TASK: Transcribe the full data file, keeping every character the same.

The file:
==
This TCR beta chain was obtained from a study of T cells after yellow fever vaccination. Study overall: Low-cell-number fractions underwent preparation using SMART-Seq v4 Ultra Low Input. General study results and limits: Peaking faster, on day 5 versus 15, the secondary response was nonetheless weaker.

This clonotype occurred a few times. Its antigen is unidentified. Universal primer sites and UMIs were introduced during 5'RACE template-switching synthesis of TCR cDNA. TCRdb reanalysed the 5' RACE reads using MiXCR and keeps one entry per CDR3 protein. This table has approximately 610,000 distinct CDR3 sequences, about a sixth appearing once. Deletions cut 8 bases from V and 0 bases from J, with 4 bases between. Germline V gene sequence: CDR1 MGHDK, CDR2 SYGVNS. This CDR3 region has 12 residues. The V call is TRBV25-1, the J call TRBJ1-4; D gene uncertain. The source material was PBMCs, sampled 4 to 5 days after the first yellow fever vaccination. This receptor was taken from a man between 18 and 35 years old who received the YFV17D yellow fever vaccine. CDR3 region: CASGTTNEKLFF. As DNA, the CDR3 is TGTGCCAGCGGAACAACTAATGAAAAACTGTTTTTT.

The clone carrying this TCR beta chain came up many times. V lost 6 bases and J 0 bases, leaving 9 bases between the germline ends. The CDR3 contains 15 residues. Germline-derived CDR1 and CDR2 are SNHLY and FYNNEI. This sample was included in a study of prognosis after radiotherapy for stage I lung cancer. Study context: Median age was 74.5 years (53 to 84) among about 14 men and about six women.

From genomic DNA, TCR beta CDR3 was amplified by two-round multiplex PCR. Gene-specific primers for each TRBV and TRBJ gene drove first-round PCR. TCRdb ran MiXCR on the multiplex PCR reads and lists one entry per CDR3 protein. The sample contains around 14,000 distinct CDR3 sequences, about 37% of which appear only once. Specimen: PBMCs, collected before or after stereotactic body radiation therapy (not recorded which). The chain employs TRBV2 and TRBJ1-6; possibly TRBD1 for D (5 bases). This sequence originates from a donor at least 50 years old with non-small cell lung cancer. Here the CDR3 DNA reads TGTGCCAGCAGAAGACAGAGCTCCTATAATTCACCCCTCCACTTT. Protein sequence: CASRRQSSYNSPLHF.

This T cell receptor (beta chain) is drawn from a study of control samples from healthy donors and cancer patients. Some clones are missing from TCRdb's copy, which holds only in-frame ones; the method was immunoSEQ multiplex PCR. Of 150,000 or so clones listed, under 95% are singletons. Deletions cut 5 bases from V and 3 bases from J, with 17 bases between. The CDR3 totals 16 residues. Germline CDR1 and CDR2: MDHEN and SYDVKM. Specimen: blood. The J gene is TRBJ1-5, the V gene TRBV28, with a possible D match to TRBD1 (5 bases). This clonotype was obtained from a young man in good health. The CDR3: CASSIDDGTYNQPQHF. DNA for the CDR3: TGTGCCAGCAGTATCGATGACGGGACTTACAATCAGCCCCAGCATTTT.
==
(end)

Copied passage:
This TCR beta chain was obtained from a study of T cells after yellow fever vaccination. Study overall: Low-cell-number fractions underwent preparation using SMART-Seq v4 Ultra Low Input. General study results and limits: Peaking faster, on day 5 versus 15, the secondary response was nonetheless weaker.

This clonotype occurred a few times. Its antigen is unidentified. Universal primer sites and UMIs were introduced during 5'RACE template-switching synthesis of TCR cDNA. TCRdb reanalysed the 5' RACE reads using MiXCR and keeps one entry per CDR3 protein. This table has approximately 610,000 distinct CDR3 sequences, about a sixth appearing once. Deletions cut 8 bases from V and 0 bases from J, with 4 bases between. Germline V gene sequence: CDR1 MGHDK, CDR2 SYGVNS. This CDR3 region has 12 residues. The V call is TRBV25-1, the J call TRBJ1-4; D gene uncertain. The source material was PBMCs, sampled 4 to 5 days after the first yellow fever vaccination. This receptor was taken from a man between 18 and 35 years old who received the YFV17D yellow fever vaccine. CDR3 region: CASGTTNEKLFF. As DNA, the CDR3 is TGTGCCAGCGGAACAACTAATGAAAAACTGTTTTTT.

The clone carrying this TCR beta chain came up many times. V lost 6 bases and J 0 bases, leaving 9 bases between the germline ends. The CDR3 contains 15 residues. Germline-derived CDR1 and CDR2 are SNHLY and FYNNEI. This sample was included in a study of prognosis after radiotherapy for stage I lung cancer. Study context: Median age was 74.5 years (53 to 84) among about 14 men and about six women.

From genomic DNA, TCR beta CDR3 was amplified by two-round multiplex PCR. Gene-specific primers for each TRBV and TRBJ gene drove first-round PCR. TCRdb ran MiXCR on the multiplex PCR reads and lists one entry per CDR3 protein. The sample contains around 14,000 distinct CDR3 sequences, about 37% of which appear only once. Specimen: PBMCs, collected before or after stereotactic body radiation therapy (not recorded which). The chain employs TRBV2 and TRBJ1-6; possibly TRBD1 for D (5 bases). This sequence originates from a donor at least 50 years old with non-small cell lung cancer. Here the CDR3 DNA reads TGTGCCAGCAGAAGACAGAGCTCCTATAATTCACCCCTCCACTTT. Protein sequence: CASRRQSSYNSPLHF.

This T cell receptor (beta chain) is drawn from a study of control samples from healthy donors and cancer patients. Some clones are missing from TCRdb's copy, which holds only in-frame ones; the method was immunoSEQ multiplex PCR. Of 150,000 or so clones listed, under 95% are singletons. Deletions cut 5 bases from V and 3 bases from J, with 17 bases between. The CDR3 totals 16 residues. Germline CDR1 and CDR2: MDHEN and SYDVKM. Specimen: blood. The J gene is TRBJ1-5, the V gene TRBV28, with a possible D match to TRBD1 (5 bases). This clonotype was obtained from a young man in good health. The CDR3: CASSIDDGTYNQPQHF. DNA for the CDR3: TGTGCCAGCAGTATCGATGACGGGACTTACAATCAGCCCCAGCATTTT.